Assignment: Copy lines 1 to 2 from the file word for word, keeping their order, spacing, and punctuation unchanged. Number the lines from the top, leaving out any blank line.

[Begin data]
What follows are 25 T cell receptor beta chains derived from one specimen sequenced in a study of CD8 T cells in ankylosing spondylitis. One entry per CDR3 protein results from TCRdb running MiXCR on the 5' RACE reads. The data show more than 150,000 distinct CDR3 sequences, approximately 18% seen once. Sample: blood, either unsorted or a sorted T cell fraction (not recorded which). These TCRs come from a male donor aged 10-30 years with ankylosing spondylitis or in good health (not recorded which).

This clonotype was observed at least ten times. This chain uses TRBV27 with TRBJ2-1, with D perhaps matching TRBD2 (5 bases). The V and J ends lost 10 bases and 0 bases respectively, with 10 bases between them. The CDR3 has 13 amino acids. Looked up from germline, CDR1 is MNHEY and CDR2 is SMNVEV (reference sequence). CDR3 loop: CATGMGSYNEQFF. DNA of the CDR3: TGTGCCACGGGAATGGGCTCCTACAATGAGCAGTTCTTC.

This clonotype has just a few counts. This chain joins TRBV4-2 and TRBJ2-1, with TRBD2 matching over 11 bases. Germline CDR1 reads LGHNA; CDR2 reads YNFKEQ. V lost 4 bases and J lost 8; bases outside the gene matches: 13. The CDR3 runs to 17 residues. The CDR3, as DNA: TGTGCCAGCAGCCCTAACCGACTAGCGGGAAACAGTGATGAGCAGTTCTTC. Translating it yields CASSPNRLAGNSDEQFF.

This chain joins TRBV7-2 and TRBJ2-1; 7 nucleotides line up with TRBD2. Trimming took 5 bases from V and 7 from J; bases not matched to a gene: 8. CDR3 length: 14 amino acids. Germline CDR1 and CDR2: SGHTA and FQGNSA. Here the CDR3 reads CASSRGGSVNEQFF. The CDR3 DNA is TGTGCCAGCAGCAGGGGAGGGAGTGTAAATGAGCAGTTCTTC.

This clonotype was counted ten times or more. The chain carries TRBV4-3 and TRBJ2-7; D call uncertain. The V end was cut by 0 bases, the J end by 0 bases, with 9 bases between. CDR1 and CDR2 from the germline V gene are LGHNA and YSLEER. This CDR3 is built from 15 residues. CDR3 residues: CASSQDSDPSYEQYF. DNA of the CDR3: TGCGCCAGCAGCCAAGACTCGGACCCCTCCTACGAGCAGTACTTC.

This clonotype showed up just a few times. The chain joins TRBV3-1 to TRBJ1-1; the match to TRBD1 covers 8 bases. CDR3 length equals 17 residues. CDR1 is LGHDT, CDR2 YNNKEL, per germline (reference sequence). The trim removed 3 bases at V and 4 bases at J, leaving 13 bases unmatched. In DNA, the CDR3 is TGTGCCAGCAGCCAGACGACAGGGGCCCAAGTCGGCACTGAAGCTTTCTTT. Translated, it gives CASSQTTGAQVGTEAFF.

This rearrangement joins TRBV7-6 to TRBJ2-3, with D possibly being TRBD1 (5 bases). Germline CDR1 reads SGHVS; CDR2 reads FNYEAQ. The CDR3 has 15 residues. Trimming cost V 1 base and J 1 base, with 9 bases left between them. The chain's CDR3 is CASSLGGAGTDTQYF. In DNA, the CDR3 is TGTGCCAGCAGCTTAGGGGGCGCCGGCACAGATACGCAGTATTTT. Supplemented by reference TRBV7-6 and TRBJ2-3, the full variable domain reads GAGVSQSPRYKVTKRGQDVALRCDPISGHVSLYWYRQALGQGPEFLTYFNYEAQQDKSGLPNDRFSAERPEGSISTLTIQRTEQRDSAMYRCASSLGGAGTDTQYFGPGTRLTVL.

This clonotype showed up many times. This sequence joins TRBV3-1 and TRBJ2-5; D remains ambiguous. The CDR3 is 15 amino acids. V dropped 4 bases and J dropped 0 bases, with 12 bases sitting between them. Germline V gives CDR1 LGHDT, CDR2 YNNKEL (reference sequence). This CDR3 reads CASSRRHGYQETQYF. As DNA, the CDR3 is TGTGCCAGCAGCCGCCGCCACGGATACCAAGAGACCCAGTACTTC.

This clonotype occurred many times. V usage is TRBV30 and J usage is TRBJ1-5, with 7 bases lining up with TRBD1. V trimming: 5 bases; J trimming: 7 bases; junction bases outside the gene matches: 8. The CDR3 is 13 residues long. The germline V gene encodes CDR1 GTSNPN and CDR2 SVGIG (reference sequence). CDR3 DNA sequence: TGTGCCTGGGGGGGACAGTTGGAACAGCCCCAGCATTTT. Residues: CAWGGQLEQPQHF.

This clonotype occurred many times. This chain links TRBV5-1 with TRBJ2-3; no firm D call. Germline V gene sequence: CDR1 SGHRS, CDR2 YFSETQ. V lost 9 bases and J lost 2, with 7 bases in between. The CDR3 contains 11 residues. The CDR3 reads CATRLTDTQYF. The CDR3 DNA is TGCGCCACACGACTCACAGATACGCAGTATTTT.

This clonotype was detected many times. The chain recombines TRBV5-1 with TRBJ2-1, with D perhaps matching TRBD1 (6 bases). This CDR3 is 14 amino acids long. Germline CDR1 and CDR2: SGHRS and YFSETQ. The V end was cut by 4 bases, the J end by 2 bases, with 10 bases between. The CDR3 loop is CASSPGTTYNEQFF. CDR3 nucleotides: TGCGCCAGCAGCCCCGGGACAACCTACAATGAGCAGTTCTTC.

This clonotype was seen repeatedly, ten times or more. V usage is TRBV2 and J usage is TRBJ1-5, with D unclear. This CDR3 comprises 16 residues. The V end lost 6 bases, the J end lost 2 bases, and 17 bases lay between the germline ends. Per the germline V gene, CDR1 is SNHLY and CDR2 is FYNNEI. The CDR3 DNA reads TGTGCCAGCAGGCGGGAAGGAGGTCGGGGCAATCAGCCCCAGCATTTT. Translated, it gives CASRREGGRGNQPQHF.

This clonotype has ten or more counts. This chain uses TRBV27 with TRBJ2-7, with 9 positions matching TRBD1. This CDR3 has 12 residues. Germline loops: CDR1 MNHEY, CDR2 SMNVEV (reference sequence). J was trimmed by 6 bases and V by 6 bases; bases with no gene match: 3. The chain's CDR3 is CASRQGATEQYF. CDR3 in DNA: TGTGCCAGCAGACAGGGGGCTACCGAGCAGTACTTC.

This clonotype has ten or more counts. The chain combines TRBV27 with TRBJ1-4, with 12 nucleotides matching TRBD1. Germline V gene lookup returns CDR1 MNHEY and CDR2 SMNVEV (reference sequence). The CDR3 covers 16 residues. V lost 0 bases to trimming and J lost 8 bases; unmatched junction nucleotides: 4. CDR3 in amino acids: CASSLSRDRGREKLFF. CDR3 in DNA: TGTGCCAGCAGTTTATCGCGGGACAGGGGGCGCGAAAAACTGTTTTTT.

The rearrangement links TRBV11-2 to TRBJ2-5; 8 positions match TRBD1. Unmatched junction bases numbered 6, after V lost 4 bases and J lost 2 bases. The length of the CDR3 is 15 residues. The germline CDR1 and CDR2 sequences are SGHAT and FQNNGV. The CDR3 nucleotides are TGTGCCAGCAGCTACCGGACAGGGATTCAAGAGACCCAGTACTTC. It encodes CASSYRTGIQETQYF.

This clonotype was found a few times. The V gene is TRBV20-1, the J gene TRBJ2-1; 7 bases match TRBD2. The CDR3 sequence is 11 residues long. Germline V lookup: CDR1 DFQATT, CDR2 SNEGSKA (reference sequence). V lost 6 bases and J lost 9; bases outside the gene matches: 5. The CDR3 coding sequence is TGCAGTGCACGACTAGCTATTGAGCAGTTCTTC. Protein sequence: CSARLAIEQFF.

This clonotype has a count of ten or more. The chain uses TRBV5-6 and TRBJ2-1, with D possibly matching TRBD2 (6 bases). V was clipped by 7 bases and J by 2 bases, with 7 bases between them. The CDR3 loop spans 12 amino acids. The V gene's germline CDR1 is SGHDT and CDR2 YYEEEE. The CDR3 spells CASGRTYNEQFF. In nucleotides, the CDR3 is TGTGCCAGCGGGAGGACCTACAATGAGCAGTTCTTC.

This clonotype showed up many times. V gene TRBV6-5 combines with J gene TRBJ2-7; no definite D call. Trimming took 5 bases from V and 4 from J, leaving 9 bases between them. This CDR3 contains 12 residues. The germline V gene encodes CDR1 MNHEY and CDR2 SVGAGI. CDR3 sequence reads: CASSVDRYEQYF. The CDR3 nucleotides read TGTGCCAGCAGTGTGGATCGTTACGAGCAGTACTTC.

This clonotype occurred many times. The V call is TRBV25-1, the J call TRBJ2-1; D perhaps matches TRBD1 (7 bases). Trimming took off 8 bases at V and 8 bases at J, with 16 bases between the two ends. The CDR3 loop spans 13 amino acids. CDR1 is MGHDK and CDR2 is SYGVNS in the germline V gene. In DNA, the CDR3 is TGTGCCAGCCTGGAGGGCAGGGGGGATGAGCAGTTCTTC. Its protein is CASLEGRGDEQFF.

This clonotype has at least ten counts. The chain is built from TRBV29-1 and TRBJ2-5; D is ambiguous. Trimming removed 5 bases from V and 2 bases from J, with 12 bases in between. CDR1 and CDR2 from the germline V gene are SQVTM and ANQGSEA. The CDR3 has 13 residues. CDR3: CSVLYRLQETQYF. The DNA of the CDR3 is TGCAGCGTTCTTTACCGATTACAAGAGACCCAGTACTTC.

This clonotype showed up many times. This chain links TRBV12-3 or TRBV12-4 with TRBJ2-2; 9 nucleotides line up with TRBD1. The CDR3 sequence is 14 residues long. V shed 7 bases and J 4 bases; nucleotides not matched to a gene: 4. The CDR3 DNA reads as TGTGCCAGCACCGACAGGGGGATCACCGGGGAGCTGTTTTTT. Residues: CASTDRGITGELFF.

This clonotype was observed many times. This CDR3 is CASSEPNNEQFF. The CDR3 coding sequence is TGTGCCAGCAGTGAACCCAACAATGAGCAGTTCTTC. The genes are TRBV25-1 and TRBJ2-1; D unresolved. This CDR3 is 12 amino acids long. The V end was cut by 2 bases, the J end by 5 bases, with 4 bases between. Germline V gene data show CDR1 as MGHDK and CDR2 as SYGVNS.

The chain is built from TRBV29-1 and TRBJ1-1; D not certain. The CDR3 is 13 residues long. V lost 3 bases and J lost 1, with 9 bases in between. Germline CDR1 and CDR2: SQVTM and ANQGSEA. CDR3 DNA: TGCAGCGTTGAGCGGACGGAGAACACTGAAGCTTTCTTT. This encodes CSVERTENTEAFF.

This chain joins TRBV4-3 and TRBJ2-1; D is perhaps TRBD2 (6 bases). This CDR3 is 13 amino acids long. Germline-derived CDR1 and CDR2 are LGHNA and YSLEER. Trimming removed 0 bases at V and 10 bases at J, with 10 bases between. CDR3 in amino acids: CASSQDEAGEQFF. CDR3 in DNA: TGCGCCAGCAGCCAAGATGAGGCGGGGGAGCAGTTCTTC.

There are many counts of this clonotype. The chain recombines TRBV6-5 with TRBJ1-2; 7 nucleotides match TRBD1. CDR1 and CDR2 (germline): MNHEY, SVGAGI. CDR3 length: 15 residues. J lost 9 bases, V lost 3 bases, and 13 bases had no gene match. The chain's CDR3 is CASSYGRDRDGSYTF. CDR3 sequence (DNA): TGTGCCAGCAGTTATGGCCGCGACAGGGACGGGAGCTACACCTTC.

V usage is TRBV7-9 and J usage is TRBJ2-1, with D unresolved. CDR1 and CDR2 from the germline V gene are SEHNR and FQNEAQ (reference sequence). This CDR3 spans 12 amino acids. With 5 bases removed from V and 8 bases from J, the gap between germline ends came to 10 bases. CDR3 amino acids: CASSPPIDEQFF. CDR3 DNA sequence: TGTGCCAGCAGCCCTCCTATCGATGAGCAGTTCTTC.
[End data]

What follows are 25 T cell receptor beta chains derived from one specimen sequenced in a study of CD8 T cells in ankylosing spondylitis. One entry per CDR3 protein results from TCRdb running MiXCR on the 5' RACE reads. The data show more than 150,000 distinct CDR3 sequences, approximately 18% seen once. Sample: blood, either unsorted or a sorted T cell fraction (not recorded which). These TCRs come from a male donor aged 10-30 years with ankylosing spondylitis or in good health (not recorded which).

This clonotype was observed at least ten times. This chain uses TRBV27 with TRBJ2-1, with D perhaps matching TRBD2 (5 bases). The V and J ends lost 10 bases and 0 bases respectively, with 10 bases between them. The CDR3 has 13 amino acids. Looked up from germline, CDR1 is MNHEY and CDR2 is SMNVEV (reference sequence). CDR3 loop: CATGMGSYNEQFF. DNA of the CDR3: TGTGCCACGGGAATGGGCTCCTACAATGAGCAGTTCTTC.